Some 911 struts are easier to modify because the tube is straight, so one can merely drill out the weld that holds the knuckle in place, then slide it up and reweld.
I can provide this service to anyone interested.

Chris F.
www.tangerineracing.com

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Dave_Darling
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Lower the front end

Post by Dave_Darling » Wed Apr 03, 2002 12:52 pm

And yes, "bump steer" is where the car changes direction when you go over bumps, even though you hold the wheel straight. When you lower the front end past a certain point, you wind up getting toe-angle changes as the wheel goes up and down. This will tend to steer the car.

Raising the steering rack upwards will restore the rack-tierod-wheel geometry and get you back to where toe changes are very small when you go over bumps.

Remember to loosen the U-joints on the steering shaft if you install the rack spacers (the "bump steer kit"). Otherwise they might bind up making the steering difficult in some spots. Extremes might even break the U-joints! When you get the U-joints to where they don't bind during the full range of motion of the steering wheel, tighten them up on the shafts again.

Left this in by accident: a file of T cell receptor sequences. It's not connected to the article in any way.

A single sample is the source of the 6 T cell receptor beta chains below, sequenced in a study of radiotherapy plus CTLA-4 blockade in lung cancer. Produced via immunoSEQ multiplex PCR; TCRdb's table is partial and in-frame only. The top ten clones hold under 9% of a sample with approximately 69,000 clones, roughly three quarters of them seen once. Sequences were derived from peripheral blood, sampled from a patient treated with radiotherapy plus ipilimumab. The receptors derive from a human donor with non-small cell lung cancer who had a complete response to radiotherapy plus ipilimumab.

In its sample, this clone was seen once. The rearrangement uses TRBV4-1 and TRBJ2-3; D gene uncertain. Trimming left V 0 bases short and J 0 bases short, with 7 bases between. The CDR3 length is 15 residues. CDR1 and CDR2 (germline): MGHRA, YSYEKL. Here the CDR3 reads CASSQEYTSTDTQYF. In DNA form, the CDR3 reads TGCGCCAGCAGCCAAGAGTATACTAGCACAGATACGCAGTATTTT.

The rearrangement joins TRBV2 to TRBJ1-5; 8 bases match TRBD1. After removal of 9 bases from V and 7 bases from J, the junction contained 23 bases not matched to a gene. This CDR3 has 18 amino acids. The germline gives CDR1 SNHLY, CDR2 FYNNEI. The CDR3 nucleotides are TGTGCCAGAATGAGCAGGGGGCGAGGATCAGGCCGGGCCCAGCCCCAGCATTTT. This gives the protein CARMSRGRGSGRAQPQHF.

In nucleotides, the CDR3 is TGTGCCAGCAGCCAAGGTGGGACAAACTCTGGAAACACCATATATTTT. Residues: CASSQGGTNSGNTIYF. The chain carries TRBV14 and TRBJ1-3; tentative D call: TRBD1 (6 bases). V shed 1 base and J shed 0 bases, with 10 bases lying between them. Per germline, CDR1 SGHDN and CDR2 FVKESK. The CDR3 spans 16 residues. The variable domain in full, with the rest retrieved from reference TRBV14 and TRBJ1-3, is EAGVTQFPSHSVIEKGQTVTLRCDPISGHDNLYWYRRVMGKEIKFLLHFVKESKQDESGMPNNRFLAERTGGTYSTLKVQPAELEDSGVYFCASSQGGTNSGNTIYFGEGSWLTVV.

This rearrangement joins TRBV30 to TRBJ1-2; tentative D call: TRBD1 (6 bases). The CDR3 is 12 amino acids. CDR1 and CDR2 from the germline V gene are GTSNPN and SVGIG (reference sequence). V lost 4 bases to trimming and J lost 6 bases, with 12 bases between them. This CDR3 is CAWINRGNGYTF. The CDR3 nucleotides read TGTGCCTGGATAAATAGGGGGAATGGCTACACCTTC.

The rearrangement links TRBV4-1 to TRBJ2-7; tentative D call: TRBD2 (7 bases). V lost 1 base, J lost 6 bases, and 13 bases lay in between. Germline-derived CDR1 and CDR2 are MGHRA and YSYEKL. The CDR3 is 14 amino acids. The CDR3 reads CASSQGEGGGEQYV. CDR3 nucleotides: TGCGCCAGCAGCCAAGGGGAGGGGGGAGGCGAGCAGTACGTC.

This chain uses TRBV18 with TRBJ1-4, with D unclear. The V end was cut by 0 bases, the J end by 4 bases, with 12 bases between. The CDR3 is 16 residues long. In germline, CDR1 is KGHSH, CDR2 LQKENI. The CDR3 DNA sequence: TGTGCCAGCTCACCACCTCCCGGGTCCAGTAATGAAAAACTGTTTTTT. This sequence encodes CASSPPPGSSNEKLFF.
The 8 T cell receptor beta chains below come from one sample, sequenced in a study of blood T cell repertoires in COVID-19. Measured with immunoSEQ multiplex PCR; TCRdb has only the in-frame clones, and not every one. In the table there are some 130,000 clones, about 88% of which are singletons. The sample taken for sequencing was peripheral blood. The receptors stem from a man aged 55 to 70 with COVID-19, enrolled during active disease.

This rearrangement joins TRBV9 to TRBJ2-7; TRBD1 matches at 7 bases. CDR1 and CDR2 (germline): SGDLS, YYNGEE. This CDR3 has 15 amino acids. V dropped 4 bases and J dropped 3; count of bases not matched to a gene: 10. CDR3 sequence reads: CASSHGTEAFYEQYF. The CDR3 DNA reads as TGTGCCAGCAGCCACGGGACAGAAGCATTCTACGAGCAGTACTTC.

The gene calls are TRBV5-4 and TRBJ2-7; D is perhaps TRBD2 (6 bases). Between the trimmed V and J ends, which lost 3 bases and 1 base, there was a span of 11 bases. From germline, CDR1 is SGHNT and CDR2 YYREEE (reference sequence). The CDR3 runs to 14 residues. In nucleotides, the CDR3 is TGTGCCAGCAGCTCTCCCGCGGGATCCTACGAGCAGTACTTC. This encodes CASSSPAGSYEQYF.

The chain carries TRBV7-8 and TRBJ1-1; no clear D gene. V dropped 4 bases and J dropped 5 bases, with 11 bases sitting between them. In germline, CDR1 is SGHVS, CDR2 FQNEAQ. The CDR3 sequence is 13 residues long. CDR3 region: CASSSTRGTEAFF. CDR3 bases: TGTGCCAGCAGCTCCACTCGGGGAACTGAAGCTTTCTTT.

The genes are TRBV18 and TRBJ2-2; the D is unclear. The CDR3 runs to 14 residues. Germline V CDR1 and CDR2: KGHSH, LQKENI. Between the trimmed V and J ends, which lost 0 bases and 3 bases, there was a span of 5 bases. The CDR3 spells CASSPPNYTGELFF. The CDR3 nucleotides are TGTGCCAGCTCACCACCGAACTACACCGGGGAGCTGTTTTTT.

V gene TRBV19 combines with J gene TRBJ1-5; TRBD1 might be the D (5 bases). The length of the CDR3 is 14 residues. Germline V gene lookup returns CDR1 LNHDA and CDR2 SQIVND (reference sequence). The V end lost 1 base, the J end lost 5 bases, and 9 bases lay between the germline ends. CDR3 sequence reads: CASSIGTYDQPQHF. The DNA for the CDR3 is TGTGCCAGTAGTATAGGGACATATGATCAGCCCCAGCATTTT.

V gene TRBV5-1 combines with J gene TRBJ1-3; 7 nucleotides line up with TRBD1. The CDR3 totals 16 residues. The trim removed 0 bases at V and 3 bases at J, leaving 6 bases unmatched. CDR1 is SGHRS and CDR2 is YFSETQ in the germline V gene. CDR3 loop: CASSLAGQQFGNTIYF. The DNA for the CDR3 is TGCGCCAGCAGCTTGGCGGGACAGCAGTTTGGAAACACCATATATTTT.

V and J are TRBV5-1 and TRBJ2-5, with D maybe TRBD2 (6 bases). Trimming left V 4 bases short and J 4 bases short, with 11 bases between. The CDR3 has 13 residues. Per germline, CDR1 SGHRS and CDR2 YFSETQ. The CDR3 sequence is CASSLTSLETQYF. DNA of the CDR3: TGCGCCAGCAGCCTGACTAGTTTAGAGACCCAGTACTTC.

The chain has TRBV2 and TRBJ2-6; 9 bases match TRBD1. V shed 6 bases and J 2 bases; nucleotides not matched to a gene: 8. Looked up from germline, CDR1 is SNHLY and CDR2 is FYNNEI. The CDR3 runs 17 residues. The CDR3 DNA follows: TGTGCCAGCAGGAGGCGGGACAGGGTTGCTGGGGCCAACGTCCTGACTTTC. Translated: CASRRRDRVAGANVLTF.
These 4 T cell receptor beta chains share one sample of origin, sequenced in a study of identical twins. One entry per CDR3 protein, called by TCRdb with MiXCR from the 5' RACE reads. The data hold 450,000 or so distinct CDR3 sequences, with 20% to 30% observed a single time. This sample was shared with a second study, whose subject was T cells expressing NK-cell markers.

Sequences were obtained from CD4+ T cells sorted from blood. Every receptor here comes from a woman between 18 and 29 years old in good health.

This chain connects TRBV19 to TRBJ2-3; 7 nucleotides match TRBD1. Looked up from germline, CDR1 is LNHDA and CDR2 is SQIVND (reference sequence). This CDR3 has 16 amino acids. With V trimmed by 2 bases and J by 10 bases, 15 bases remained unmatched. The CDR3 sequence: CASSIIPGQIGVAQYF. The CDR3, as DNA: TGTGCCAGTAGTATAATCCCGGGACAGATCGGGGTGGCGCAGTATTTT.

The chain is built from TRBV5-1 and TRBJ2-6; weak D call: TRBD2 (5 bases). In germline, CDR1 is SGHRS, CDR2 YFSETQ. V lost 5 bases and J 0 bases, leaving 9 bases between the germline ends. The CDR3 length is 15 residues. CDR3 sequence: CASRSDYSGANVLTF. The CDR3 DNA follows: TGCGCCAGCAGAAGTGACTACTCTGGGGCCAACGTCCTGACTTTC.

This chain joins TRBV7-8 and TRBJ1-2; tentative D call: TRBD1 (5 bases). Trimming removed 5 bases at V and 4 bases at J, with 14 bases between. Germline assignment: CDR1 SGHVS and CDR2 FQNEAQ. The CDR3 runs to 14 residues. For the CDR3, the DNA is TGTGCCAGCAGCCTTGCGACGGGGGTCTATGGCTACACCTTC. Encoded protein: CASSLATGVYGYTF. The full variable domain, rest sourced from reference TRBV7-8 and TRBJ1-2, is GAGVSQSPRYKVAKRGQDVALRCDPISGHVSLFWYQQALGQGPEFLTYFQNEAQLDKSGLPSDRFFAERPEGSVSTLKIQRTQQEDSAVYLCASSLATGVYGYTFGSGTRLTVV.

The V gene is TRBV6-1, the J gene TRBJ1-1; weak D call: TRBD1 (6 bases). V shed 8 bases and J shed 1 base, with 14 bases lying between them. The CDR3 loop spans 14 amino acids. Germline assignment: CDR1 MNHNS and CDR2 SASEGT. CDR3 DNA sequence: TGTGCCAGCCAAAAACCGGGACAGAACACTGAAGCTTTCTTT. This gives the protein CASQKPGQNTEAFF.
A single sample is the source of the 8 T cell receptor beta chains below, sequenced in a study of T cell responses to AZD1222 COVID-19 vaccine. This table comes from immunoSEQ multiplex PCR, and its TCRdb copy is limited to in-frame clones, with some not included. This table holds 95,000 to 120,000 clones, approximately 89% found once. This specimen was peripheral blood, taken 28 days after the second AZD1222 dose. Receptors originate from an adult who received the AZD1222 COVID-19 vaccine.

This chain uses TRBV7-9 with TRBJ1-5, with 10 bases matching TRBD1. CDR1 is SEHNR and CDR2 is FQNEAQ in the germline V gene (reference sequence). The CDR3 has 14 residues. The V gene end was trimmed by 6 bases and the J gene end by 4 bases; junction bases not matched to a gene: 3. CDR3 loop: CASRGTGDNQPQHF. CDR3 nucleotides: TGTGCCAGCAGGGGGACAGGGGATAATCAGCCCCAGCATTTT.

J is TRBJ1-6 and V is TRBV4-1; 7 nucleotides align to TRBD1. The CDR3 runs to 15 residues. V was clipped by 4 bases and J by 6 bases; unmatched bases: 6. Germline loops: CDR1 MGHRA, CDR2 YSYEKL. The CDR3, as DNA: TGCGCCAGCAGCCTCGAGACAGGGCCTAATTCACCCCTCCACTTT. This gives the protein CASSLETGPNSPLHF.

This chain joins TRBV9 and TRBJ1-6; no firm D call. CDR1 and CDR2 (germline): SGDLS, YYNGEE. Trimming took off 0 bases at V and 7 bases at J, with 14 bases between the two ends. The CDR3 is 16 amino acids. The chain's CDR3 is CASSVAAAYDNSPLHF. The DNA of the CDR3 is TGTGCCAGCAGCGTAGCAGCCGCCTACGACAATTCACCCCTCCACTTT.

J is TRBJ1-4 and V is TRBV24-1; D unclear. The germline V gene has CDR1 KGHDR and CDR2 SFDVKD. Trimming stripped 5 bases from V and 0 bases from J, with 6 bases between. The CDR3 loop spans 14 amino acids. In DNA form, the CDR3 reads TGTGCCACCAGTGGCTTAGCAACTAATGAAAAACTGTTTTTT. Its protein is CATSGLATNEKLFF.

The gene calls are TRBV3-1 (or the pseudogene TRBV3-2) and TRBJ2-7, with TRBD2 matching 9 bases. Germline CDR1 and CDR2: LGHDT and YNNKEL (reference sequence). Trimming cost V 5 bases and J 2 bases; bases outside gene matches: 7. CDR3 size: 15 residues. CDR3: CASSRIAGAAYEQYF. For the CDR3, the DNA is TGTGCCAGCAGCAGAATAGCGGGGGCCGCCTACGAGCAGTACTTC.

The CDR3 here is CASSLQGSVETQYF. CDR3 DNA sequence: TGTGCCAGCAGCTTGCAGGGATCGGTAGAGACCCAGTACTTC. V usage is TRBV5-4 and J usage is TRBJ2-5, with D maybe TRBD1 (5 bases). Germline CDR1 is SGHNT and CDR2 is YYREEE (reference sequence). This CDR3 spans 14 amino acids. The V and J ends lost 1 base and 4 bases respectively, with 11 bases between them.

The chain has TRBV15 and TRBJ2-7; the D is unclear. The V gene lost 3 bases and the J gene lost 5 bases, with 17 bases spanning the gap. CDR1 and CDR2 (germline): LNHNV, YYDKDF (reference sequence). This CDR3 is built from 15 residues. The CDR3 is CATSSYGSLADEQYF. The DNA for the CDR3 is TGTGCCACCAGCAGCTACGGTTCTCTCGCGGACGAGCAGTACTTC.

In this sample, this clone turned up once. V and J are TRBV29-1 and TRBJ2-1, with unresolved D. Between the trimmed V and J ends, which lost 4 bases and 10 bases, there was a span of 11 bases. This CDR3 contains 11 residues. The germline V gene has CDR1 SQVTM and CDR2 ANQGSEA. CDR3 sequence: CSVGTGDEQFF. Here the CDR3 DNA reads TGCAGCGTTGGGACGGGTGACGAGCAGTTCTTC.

--DD

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1974 VW-Porsche 914 2.0 (Type IV powered!)

Pelican Parts' 914 Tech Geek http://www.pelicanparts.com

Zeke
Posts: 259
Joined: Fri Jan 18, 2002 3:01 am

Lower the front end

Post by Zeke » Wed Apr 03, 2002 1:50 pm

DD, I won't try any more tougne-in-cheek about bump steer. But, since you brought it up, don't you have to elongate the hole into the driver's comparment at the floor when you drop the rack? I would think you would have to remove the u-jointed shaft altogether. Right or wrong?